"Hospital means a facility or institution engaged principally in providing services by or under the supervision of a physician or, in the case of a dental clinic or dental dispensary, of a dentist, for the prevention, diagnosis or treatment of human disease, pain, injury, deformity or physical condition, including, but not limited to, a general hospital, public health center, diagnostic center, treatment center, dental clinic, dental dispensary, rehabilitation center other than a facility used solely for vocational rehabilitation, nursing home, tuberculosis hospital, chronic disease hospital, maternity hospital, lying-in-asylum, out-patient department, out-patient lodge, dispensary and a laboratory or central service facility serving one or more such institutions, but the term hospital shall not include an institution, sanitarium or other facility engaged principally in providing services for the prevention, diagnosis or treatment of mental disability and which is subject to the powers of visitation, examination, inspection and investigation of the department of mental hygiene except for those distinct parts of such a facility which provide hospital service. The provisions of this article shall not apply to a facility or institution engaged principally in providing services by or under the supervision of the bona fide members and adherents of a recognized religious organization whose teachings include reliance on spiritual means through prayer alone for healing in the practice of the religion of such organization and where services are provided in accordance with those teachings. "
"General hospital" means a hospital engaged in providing medical or medical and surgical services primarily to in-patients by or under the supervision of a physician on a twenty-four hour basis with provisions for admission or treatment of persons in need of emergency care and with an organized medical staff and nursing service, including facilities providing services relating to particular diseases, injuries, conditions or deformities. The term general hospital shall not include a residential health care facility, public health center, diagnostic center, treatment center, out-patient lodge, dispensary and laboratory or central service facility serving more than one institution."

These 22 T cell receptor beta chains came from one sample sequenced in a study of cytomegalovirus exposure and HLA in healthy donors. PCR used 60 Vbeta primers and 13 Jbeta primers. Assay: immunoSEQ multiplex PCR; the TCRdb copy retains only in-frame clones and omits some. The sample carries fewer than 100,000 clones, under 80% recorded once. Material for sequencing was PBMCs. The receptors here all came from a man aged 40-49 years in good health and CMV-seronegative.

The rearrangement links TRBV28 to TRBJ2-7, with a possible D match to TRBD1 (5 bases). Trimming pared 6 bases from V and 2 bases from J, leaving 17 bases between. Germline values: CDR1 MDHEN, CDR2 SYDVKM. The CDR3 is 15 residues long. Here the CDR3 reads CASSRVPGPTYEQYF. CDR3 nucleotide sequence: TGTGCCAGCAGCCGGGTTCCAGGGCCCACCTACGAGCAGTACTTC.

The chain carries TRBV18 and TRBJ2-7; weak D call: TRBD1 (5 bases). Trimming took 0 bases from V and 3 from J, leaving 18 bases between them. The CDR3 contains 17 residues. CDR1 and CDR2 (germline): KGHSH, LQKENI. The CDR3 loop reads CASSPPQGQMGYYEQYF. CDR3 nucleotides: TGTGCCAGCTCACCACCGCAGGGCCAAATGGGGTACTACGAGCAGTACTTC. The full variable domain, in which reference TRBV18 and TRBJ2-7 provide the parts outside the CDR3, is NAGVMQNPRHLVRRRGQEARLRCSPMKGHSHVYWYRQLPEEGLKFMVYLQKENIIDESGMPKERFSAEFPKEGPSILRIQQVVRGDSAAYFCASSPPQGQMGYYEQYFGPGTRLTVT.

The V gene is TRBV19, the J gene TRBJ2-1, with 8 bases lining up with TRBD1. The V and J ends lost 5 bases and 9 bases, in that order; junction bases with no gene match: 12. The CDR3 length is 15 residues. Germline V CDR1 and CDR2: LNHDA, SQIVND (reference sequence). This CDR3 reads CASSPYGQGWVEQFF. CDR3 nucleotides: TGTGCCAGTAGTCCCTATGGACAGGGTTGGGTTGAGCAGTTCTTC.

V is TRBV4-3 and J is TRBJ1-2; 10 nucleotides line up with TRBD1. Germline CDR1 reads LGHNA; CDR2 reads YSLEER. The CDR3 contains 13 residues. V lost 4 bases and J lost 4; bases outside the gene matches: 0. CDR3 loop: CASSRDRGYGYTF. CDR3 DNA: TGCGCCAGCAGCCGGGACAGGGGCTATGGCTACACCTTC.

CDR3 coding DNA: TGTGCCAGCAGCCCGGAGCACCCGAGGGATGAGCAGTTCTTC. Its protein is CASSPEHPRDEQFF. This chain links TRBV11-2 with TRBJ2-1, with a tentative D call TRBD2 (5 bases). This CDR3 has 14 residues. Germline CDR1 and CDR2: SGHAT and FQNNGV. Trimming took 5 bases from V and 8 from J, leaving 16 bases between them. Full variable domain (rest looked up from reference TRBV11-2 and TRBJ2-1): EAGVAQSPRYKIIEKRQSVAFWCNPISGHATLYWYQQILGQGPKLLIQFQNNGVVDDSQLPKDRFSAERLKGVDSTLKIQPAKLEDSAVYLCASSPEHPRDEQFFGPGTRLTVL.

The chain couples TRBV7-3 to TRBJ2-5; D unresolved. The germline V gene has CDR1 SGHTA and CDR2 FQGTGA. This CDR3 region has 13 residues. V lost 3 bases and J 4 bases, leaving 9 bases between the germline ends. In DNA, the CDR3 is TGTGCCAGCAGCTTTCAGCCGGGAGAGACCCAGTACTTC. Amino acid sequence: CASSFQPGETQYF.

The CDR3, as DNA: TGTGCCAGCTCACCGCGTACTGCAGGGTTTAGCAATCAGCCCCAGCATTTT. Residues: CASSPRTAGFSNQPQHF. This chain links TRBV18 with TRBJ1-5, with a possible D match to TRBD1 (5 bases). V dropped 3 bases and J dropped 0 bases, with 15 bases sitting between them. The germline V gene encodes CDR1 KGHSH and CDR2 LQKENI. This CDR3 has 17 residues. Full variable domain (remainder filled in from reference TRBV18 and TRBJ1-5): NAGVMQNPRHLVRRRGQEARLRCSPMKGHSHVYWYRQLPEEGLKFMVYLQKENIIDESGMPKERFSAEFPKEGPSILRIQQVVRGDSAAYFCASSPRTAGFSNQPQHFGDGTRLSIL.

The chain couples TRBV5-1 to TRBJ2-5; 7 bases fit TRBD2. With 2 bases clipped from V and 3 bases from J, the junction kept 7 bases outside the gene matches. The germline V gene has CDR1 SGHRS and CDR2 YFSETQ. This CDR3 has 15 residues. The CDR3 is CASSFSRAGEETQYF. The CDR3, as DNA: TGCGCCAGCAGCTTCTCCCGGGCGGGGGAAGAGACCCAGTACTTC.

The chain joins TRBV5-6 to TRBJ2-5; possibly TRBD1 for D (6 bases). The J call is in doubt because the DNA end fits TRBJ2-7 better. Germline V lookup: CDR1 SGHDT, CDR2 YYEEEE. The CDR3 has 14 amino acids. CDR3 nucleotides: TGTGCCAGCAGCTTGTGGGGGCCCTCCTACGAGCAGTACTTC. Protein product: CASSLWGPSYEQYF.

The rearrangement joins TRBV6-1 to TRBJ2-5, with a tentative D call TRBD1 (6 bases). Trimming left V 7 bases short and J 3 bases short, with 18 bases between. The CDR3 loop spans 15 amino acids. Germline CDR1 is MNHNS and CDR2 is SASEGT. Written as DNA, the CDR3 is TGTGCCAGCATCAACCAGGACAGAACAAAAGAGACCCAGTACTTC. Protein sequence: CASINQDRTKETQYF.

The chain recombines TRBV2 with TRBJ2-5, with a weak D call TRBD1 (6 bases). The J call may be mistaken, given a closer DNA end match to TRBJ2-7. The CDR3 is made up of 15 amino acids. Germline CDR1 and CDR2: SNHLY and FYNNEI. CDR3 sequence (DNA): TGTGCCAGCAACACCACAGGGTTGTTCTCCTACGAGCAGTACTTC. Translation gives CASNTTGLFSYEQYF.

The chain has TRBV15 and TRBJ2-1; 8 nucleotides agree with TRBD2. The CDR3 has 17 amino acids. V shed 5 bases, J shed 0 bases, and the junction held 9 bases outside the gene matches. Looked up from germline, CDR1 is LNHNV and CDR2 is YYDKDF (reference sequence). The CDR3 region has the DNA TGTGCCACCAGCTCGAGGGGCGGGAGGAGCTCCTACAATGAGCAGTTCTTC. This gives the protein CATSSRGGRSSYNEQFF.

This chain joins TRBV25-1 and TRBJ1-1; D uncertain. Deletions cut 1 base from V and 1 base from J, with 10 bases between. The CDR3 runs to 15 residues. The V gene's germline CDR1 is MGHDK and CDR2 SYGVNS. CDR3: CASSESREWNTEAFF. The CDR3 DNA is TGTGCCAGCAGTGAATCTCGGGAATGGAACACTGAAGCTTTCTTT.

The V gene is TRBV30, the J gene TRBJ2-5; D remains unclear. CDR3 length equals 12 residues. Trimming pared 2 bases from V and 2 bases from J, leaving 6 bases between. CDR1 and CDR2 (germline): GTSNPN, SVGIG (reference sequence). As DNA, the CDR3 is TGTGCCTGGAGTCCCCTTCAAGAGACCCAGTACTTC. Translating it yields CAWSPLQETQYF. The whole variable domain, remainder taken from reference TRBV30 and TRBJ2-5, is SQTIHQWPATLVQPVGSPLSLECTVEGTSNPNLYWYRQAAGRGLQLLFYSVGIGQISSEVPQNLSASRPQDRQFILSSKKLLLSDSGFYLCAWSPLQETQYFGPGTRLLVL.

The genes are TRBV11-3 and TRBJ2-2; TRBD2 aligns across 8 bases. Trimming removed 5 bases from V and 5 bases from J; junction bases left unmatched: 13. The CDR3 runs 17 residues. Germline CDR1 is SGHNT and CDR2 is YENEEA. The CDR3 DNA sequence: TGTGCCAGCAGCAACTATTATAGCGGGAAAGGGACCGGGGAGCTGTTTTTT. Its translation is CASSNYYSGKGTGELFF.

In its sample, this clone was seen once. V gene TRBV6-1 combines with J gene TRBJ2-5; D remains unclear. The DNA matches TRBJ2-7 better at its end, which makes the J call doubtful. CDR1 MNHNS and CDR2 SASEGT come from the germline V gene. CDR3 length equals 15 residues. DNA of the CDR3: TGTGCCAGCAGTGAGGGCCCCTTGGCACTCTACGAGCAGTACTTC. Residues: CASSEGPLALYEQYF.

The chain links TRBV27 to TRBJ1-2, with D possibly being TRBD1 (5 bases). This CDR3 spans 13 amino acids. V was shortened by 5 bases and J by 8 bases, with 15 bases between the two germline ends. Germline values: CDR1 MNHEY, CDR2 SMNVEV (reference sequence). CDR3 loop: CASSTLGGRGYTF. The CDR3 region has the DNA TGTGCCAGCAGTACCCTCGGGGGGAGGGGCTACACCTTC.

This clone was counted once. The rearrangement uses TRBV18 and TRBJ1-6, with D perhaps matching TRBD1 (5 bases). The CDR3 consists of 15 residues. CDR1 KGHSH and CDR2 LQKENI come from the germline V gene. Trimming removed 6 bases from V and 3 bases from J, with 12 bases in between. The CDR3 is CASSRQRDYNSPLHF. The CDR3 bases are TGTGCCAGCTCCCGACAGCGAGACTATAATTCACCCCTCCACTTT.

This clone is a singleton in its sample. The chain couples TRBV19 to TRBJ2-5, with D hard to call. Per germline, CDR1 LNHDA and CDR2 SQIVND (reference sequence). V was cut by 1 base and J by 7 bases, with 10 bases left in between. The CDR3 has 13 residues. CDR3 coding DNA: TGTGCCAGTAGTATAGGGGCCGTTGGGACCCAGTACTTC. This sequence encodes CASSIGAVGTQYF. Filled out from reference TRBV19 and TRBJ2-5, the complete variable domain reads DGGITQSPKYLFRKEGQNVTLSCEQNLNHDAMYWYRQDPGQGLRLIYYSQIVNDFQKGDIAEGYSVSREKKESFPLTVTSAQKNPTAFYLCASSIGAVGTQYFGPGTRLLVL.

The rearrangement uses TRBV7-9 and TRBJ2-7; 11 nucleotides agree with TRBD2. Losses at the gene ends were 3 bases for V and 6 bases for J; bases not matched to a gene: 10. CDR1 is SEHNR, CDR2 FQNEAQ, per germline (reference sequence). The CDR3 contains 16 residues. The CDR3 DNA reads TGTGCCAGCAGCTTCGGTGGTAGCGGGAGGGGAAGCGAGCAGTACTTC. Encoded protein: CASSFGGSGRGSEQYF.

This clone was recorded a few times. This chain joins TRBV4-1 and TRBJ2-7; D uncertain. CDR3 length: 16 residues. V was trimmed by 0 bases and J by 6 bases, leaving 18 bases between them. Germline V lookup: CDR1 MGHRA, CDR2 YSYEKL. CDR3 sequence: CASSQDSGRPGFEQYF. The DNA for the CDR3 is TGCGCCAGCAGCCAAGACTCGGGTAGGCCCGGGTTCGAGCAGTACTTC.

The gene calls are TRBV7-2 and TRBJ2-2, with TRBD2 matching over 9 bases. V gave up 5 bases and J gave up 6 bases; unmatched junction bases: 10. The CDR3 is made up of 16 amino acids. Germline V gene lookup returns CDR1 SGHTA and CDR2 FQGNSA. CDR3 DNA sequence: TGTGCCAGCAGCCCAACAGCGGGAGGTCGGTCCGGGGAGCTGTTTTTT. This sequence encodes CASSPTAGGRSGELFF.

Based on these "hospital" definitions, it is clear that there is sufficient lattitude so as to include most facilities with physician-directed or dentist-directed healthcare in the reporting requirements. These clinics might include all physicians offices and/or larger group practices. However, according a 2003 audit of NYPORTS performed by the State Comptroller, "Maintaining Information on Adverse Patient Incidents at Hospitals and Clinics, 2003-S-27" [PDF]
"An occurrence is defined as an unintended adverse and undesirable development in an individual patient's condition, such as death or impairment of bodily functions in circumstances other than those related to the natural course of illness, disease or proper treatment. Occurrences, which must be reported by a total of 263 hospitals and approximately 1,350 clinics, are classified by the Department as most serious or less serious. All occurrences classified as most serious must be investigated by the medical facility, and an investigation report identifying the cause of the occurrence must be submitted by the facility and entered onto the NYPORTS database."
There are obviously far more than 1,350 provider offices throughout New York, so it is clear that the NYSDOH does not pursue reporting from all physician-directed healthcare facilities. Although the NYSDOH expects reporting from diagnostic and treatment center clinics, It is not clear why some physician clinics qualify for reporting and why some do not.
This issue has very little relevance based on experience, since the 2003 NYPORTS audit indicated that less than 1% of all events were contributed by clinics, and there was evidence that some of the clinic data was never entered, even when it was provided to the NYSDOH offices. Noteworthy is that general hospitals enter information directly into the NYPORTS system through a statewide computer network: health clinics do not have access to this network, so they report information to DOH field offices where it is then entered into NYPORTS.
Based on the definition of "hospital", psychiatric hospitals are excluded from incidence reporting requirements.